Understand Setting by Mixing It Up

By Candice Marley Conner


My favorite books to read are ones I fall into completely. I need to be grounded in the story so I can easily suspend my disbelief and go along for the ride—enjoying the twist and turns of the plot and characters without questioning why.

How do authors do this? One way is by incorporating setting. Setting includes physical location, social and cultural surroundings, climate, time of day, year, or time period. To what degree used depends on your genre as science fiction or fantasy stories need more world-building than say a contemporary school-setting that most readers have some sort of experience with.

Setting is used to create mood, tension, as well as make your characters come more alive by allowing them to use their five senses. What your character notices about their surroundings says a lot about their personalities—what do they see? Hear? Feel? Smell? Taste? When I’m reading an un-put-down-able book, I’m hearing and seeing what the character is experiencing, allowing me to relate more fully to them. So I can care about what they care about.

To illustrate the importance of setting, let’s play a mix-up game. What would the Hunger Games look like if it took place at Hogwarts? Katniss and Peeta would be battling trolls and dragons rather than kids from other districts. Would Katniss’ wand be her bow and arrow? What would Harry Potter’s world look like if it took place in Panem—magic in a ruined North America? Or would that be what District 12 is in need of rather than food—magic as a currency? Lord Voldemort would make a nice President Snow, wouldn’t he?

Imagine if, instead of being introduced to Potter in the Cupboard Under the Stairs, The SORCERER’S STONE opened with this scene: “When I wake up, the other side of the bed is cold. My fingers stretch out, seeking Prim’s warmth but finding only the rough canvas cover of the mattress. She must have had bad dreams and climbed in with our mother. Of course, she did. This is the day of the reaping.”

This first paragraph from THE HUNGER GAMES uses physical cues that invoke the senses (cold, rough canvas bedding), social (family, mother) and cultural surroundings (a mysterious reaping!) to both set the scene and entice the reader to read further.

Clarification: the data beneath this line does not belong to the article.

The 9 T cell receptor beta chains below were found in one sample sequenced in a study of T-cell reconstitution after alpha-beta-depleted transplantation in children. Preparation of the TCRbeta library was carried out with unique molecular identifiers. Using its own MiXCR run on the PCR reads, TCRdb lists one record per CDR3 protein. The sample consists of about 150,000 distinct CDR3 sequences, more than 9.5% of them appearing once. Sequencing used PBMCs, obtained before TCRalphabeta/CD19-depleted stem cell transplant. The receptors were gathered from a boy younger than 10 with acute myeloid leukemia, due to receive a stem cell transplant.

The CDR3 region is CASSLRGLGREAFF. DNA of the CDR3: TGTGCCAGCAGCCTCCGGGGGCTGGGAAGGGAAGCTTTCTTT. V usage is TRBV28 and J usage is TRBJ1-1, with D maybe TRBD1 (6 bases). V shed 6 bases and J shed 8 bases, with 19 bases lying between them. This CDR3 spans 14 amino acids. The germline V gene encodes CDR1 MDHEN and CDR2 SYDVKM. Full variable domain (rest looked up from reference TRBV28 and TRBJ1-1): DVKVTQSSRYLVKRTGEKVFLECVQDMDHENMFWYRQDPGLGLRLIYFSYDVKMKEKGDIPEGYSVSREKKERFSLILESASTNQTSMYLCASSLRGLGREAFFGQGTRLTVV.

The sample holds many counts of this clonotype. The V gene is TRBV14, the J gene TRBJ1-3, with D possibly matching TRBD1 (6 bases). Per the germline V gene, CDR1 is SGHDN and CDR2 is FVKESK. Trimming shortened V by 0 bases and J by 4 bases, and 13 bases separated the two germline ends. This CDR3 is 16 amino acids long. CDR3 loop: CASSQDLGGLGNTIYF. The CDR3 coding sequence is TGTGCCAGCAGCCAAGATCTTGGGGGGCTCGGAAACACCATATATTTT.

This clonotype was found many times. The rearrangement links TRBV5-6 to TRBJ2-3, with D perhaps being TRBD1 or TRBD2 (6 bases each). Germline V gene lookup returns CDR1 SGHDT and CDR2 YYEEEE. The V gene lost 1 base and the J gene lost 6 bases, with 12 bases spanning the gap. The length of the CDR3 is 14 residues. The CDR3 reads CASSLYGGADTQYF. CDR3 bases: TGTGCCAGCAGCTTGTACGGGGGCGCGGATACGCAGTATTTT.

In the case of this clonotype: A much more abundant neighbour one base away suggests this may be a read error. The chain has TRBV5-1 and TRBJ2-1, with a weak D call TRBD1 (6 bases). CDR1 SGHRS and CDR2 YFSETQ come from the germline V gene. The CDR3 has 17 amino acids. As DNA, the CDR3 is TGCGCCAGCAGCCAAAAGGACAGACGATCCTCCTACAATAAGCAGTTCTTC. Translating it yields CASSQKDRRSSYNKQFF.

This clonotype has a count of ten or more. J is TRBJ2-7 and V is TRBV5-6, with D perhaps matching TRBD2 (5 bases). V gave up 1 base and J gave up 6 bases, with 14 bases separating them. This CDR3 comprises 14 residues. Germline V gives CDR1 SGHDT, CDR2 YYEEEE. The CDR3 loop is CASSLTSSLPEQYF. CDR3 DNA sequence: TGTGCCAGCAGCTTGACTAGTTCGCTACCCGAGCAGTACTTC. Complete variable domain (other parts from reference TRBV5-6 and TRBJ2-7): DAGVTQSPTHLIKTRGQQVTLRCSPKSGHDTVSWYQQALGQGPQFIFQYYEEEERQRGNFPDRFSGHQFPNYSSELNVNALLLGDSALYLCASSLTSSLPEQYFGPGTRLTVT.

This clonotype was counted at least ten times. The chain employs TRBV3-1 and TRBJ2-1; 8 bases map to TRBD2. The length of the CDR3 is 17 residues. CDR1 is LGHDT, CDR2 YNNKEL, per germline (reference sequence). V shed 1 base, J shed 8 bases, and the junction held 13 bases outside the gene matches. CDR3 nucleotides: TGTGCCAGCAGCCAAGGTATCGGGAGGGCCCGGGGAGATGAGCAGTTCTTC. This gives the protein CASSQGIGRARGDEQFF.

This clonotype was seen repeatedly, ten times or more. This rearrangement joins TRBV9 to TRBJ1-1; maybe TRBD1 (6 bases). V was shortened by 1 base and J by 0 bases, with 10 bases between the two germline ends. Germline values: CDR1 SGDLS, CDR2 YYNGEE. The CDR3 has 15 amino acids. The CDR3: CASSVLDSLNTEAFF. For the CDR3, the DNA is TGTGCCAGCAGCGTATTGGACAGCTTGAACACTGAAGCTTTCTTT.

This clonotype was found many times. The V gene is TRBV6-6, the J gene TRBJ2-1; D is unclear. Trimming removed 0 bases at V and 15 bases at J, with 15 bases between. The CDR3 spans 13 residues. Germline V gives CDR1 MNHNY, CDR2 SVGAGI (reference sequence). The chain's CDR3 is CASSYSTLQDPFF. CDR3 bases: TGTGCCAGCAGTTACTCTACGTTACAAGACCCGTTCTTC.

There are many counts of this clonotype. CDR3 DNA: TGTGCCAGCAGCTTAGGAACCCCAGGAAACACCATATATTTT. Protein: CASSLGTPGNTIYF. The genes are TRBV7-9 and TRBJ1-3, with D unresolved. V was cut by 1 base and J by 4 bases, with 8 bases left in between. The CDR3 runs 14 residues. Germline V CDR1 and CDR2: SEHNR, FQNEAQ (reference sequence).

How would the Divergent series change if it was in Narnia? Or if the White Witch created the world of the near-future dystopian Chicago? What faction would Edmund belong to? Dauntless or would he be factionless? I could see Lucy and Tumnus the faun in Amity, and Aslan in Abnegation.

Imagine if the Pevensie children described this setting in the English manor house during World War II: “There is one mirror in my house. It is behind a sliding panel in the hallway upstairs. Our faction allows me to stand in front of it on the second day of every third month, the day my mother cuts my hair.”

What aspects of setting does DIVERGENT’s opening paragraph incorporate to ground us in the scene and encourage us to read further?

Swapping settings also helps us have a deeper understanding of the characters. We understand the eerie wrongness of the Games because of what Katniss notices. What would Ron notice and how would that show us his personality? Would Hermione figure out the clock-work setting of the games earlier in CATCHING FIRE? What would Tris show us of the crumbling castles and snow-covered forests of Narnia as she grows as a character from a selfless Abnegation to a fearless Dauntless and finally to her true Divergent self?

Try setting-swaps with your own favorite books and see what new stories you come up with!


Candice Marley Conner is the kidlit haint at a haunted indie bookstore and a Local Liaison for the Society of Children’s Book Writers & Illustrators. She is the author of “Swamp Mallow” from the Owl Hollow Press anthology UNDER THE FULL MOON’S LIGHT (2018), “The Levee and Bea Pearl” from the OHP anthology CABINET OF CURIOSITIES (2019), “Kitchen Concert” from Highlights Hello Magazine (2020), “Black Apple Harvest” from the anthology HALLOWEEN PIECES (2020), THE EXISTENCE OF BEA PEARL (2021) a YA Southern mystery with Owl Hollow Press and more. Candice received university honors with a BA in English and concentration in Creative Writing from the University of South Alabama. She resides in Alabama with her family.

Candice is represented by Katelyn Detweiler of Jill Grinberg Literary Management. Visit her website at www.candicemarleyconner.com , Twitter @candice_marleyc, Instagram @candice_marleyconner, and Facebook @cmarleyconnerauthor.

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